As you break from the tree cover, you walk out onto a grassy area where the grass is, in some parts, slashed down to ground level. If this is the case, then the large summit area will provide you with a great place to camp on what is a 360-degree-view mountain top. No water is found near the summit, so you should carry your own if you wish to camp. A large stone stele stands in the cleared area, celebrating the peak and the Baekdu-Daegan. It states that Baegun-san means “White Cloud Mountain”, and that there are always snow and clouds on this mountain, where feeder streams of the Nakdong-gang and Seomjin-gang rivers originate.

There was no snow on the top (that must be a misprint — Korea has too hot/long summers for snow to last on any peak), but there were clouds. The clouds dramatically and mysteriously covered the valleys below, something out of a fantasy movie.

It was the clouds surrounding the summit that were really astonishing. Looking back on these pictures, as I sit in the Internet Cafe in the small city of Geochang five days later (near a man who arrived at 8 AM on a Monday to play “Starcraft”), I think I’ve failed to capture how the scene really looked. I’m not a good enough photographer.

Here is one shot that was sort of successful:


A view from the summit of White Cloud Mountain

It got quite cold that night. I got up before 6:00 AM to check out the sunrise. What better place?

Here it is, or “was”:

The guidebook again:

…If you sleep on Baegun-san, get up early and catch the sunrise, and see how the mountain lives up to its name as low fog and clouds seep through the valleys below like an incoming tide.

Foggy Valleys

Foggy valleys below, a view from White Cloud Mountain in the morning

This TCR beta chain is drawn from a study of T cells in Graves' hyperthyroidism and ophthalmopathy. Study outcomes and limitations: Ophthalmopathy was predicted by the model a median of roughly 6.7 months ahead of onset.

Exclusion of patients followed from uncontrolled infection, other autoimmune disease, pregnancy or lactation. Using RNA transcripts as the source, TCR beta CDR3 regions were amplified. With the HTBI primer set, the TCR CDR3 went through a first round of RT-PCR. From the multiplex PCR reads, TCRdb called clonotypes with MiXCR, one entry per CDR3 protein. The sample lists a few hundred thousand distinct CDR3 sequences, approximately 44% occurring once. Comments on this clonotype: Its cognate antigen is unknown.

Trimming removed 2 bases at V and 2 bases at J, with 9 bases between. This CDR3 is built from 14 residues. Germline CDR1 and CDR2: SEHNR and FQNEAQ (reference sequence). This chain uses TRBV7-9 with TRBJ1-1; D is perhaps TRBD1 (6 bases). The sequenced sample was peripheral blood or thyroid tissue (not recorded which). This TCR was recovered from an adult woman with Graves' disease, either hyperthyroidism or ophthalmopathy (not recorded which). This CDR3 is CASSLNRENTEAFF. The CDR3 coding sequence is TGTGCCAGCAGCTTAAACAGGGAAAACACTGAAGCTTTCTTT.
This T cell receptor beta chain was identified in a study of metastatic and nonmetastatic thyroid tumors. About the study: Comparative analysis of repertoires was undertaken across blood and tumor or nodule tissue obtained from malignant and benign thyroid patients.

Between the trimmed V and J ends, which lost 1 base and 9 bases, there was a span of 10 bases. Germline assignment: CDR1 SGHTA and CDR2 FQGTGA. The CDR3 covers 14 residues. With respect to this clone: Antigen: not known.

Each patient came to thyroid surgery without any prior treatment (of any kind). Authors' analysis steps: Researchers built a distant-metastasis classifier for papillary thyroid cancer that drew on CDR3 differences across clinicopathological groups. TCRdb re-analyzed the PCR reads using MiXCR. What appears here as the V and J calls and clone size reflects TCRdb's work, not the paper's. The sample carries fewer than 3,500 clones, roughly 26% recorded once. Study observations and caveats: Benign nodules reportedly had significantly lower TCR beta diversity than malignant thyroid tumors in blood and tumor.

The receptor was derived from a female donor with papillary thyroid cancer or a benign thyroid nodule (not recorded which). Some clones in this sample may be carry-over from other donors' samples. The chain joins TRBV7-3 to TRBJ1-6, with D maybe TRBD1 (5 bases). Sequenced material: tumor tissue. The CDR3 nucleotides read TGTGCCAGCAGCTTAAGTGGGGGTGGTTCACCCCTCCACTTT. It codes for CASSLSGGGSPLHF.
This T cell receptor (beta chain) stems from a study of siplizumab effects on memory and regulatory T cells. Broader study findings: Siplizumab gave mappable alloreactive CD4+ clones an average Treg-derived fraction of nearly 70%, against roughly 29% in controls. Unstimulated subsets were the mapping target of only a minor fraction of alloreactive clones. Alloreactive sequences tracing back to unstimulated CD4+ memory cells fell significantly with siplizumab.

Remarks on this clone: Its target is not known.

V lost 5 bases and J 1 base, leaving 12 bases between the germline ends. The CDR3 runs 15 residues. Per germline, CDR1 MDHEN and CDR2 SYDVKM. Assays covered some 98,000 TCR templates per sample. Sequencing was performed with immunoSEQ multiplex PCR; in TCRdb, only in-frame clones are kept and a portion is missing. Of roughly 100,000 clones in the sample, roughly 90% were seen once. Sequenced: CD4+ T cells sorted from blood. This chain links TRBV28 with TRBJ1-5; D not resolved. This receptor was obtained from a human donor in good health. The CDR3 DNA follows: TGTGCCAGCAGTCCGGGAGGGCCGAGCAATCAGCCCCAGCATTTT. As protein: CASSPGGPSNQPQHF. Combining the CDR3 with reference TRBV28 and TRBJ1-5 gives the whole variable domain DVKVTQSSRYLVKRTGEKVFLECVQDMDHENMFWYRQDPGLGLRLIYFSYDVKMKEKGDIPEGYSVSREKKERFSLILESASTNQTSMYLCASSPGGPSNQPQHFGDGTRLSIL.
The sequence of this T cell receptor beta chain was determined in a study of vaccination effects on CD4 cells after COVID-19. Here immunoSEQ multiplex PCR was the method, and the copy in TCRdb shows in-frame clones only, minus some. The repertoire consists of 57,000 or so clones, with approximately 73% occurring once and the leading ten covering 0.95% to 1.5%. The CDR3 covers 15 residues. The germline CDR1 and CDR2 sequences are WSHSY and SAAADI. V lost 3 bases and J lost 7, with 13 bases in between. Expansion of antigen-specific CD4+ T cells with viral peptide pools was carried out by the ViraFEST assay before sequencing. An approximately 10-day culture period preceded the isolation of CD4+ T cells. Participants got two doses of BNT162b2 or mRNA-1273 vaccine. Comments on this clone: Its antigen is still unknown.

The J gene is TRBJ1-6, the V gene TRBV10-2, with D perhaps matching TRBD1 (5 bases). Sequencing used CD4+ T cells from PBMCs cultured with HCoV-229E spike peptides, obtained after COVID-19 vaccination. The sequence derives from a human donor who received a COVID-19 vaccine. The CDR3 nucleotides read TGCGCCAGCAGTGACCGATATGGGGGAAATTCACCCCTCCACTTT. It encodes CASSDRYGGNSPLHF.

It looks good, but you have to imagine a shivering person shakily clutching the camera as this shot was taken. (Maybe that’s why most of the many pictures I tried to take don’t look good: my hands were shivering a lot.) The sleeping bag I bought here is quite good, but getting out of the tent was intimidatingly chilly. I wonder how much lower the temperature was on this 1,279-meter summit than in the valleys below, like back in Hamyang (elev. 170 meters).

Morning on White Cloud Mountain

As it was so cold, I broke camp only slowly. A picture of my tent half-taken-down:

Breaking camp, 7 AM hour, White Cloud Summit

I was almost ready to go when I saw someone coming up from the way I’d come the day before. It was around 7:45 AM. He was a thru-hiker, a man in his 40s or maybe early 50s, also hiking alone. He said he was from Yongin, a city near Seoul. I recognized the name of the city because of “Everland”, the enormous amusement park near there. We talked for a few minutes, and he had switched to totally-English by the end. Like all the thru-hikers I’ve met, he was in a terrific hurry to make his day’s objectives on this tough trail.